"I told you," Astoria snapped. "Draco's credibility could be compromised—"

"Fuck Draco's credibility," Pansy shot back, eyes still fixed on Draco's, her entire frame shaking slightly with anger. "I need this—we need this. And you need this. I'm not going to prison over something stupid I was pressured into doing as a kid; I'm not putting myself through that and I'm not putting my husband through that." She glared at Astoria. "And Daphne doesn't deserve it either, stupid as she is."

Daphne didn't seem to dare protest.

Draco ground his teeth. Nott seemed to smile from the flickering light in the room behind Pansy. They must have entered through Floo, likely having managed it somehow through Julien Prince's Ministry connections. He felt his fingers clench instinctively, his heart pounding. The glass glittered in the red light, seeming to shine unnatural, unrelated green in his mind.

He couldn't give away that he was thinking of accusing Nott. He couldn't. And yet there was a certain desperation to Pansy, the way she was shaking, the corners of her lips trembling with the sort of barely suppressed fear that he had never seen in her before. It had been an extremely long time since he had seen her, he realized—they had sent letters, yes, but those had grown progressively more scathing as time wore on. And yet, he didn't feel like she had changed at all, even though she was now two years older and considerably more grown, a married woman, living a completely different life.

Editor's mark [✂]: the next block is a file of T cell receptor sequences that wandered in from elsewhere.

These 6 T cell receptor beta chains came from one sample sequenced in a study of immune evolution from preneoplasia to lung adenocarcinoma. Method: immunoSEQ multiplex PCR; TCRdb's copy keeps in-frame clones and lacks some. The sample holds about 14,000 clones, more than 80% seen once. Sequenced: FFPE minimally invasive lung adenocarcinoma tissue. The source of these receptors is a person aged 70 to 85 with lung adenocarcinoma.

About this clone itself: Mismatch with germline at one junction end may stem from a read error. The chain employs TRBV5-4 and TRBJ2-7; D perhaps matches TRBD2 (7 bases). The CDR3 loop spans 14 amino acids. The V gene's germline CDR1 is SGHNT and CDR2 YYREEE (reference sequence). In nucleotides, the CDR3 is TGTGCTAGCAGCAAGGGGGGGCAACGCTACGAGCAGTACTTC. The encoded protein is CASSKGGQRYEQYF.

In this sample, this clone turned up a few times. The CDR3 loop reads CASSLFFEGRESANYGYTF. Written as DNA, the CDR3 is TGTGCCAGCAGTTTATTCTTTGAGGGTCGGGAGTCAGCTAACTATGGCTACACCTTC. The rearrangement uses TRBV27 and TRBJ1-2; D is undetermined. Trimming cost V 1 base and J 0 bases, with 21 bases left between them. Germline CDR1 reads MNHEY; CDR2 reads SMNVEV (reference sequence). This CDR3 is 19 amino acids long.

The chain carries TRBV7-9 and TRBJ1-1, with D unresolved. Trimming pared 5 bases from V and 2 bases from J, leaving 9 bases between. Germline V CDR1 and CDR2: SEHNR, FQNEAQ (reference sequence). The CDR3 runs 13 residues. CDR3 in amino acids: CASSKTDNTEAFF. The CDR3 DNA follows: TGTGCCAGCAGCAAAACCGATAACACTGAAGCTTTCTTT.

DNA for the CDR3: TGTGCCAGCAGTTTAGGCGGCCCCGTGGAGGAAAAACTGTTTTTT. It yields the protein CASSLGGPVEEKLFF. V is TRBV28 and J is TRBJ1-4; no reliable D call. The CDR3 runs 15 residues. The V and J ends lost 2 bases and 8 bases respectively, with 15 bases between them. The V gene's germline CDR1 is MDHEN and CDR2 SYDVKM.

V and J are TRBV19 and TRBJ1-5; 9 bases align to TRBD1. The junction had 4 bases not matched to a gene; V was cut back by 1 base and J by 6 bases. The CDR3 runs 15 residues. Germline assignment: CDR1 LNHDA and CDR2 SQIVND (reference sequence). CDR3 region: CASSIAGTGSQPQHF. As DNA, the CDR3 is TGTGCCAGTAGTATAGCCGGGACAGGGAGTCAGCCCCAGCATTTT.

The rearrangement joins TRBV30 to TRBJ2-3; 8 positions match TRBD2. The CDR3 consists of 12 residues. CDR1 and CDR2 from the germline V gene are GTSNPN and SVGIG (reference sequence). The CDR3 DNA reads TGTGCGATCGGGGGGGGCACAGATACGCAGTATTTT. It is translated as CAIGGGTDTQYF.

But she still had the eyes of a schoolgirl, the soft lines which she had always tried to intensify with glamor charms, the guarded eyes that had kept her insecurities under lock and key and which he had always somehow seen through, ever since they had been nine years old. He remembered what it had been like to play with her, still, when she had been a carefree, mischievous child who didn't give a damn about what people thought of her. He remembered when she had been ten, crying over her parents' fights, and he hadn't know what to do—he was only a boy, after all; a boy who had never had to deal with that sort of drama. Pansy had grown up faster than he had, had gone through things he knew she never confided to anyone, not even to him. And yet here they were.

Somehow, they had survived. They had survived everything.

Pansy flinched, eyes leaving his for a split second. Did she know what he had been thinking? Had she seen the pity in his eyes?

Pansy had never liked pity.

And before he could think about it more, he suddenly reached out, seizing Pansy's upper arms and half-pushing, half-pulling her until she had her back against the wall besides the drawing room doorway, his face dangerously close to hers. She was trembling, still—he could feel it.